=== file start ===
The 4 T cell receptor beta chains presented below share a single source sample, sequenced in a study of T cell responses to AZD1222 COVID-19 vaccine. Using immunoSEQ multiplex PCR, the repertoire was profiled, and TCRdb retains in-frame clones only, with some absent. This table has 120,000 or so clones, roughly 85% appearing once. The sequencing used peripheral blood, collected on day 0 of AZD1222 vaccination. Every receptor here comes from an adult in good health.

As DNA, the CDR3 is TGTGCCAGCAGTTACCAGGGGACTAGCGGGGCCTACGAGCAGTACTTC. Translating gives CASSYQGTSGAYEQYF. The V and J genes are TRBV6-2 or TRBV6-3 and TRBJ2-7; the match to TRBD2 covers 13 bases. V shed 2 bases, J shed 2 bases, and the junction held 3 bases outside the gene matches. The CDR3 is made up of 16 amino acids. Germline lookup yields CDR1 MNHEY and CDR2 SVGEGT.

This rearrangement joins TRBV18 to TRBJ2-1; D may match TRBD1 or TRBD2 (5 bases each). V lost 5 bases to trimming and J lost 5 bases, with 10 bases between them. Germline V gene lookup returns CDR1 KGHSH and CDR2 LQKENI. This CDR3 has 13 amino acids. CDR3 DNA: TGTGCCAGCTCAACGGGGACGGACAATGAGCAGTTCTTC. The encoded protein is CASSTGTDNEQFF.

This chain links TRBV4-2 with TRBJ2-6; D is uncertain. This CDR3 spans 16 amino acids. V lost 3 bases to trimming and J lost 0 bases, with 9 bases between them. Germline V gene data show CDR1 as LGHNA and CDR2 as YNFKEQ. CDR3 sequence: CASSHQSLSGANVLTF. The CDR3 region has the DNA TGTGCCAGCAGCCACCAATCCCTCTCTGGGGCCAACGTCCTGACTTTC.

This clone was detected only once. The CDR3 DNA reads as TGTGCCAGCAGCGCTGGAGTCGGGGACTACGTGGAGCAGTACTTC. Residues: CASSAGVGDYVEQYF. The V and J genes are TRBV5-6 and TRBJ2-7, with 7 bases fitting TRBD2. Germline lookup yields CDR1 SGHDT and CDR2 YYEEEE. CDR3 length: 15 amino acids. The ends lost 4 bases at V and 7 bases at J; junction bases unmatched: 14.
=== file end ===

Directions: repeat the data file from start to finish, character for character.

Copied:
The 4 T cell receptor beta chains presented below share a single source sample, sequenced in a study of T cell responses to AZD1222 COVID-19 vaccine. Using immunoSEQ multiplex PCR, the repertoire was profiled, and TCRdb retains in-frame clones only, with some absent. This table has 120,000 or so clones, roughly 85% appearing once. The sequencing used peripheral blood, collected on day 0 of AZD1222 vaccination. Every receptor here comes from an adult in good health.

As DNA, the CDR3 is TGTGCCAGCAGTTACCAGGGGACTAGCGGGGCCTACGAGCAGTACTTC. Translating gives CASSYQGTSGAYEQYF. The V and J genes are TRBV6-2 or TRBV6-3 and TRBJ2-7; the match to TRBD2 covers 13 bases. V shed 2 bases, J shed 2 bases, and the junction held 3 bases outside the gene matches. The CDR3 is made up of 16 amino acids. Germline lookup yields CDR1 MNHEY and CDR2 SVGEGT.

This rearrangement joins TRBV18 to TRBJ2-1; D may match TRBD1 or TRBD2 (5 bases each). V lost 5 bases to trimming and J lost 5 bases, with 10 bases between them. Germline V gene lookup returns CDR1 KGHSH and CDR2 LQKENI. This CDR3 has 13 amino acids. CDR3 DNA: TGTGCCAGCTCAACGGGGACGGACAATGAGCAGTTCTTC. The encoded protein is CASSTGTDNEQFF.

This chain links TRBV4-2 with TRBJ2-6; D is uncertain. This CDR3 spans 16 amino acids. V lost 3 bases to trimming and J lost 0 bases, with 9 bases between them. Germline V gene data show CDR1 as LGHNA and CDR2 as YNFKEQ. CDR3 sequence: CASSHQSLSGANVLTF. The CDR3 region has the DNA TGTGCCAGCAGCCACCAATCCCTCTCTGGGGCCAACGTCCTGACTTTC.

This clone was detected only once. The CDR3 DNA reads as TGTGCCAGCAGCGCTGGAGTCGGGGACTACGTGGAGCAGTACTTC. Residues: CASSAGVGDYVEQYF. The V and J genes are TRBV5-6 and TRBJ2-7, with 7 bases fitting TRBD2. Germline lookup yields CDR1 SGHDT and CDR2 YYEEEE. CDR3 length: 15 amino acids. The ends lost 4 bases at V and 7 bases at J; junction bases unmatched: 14.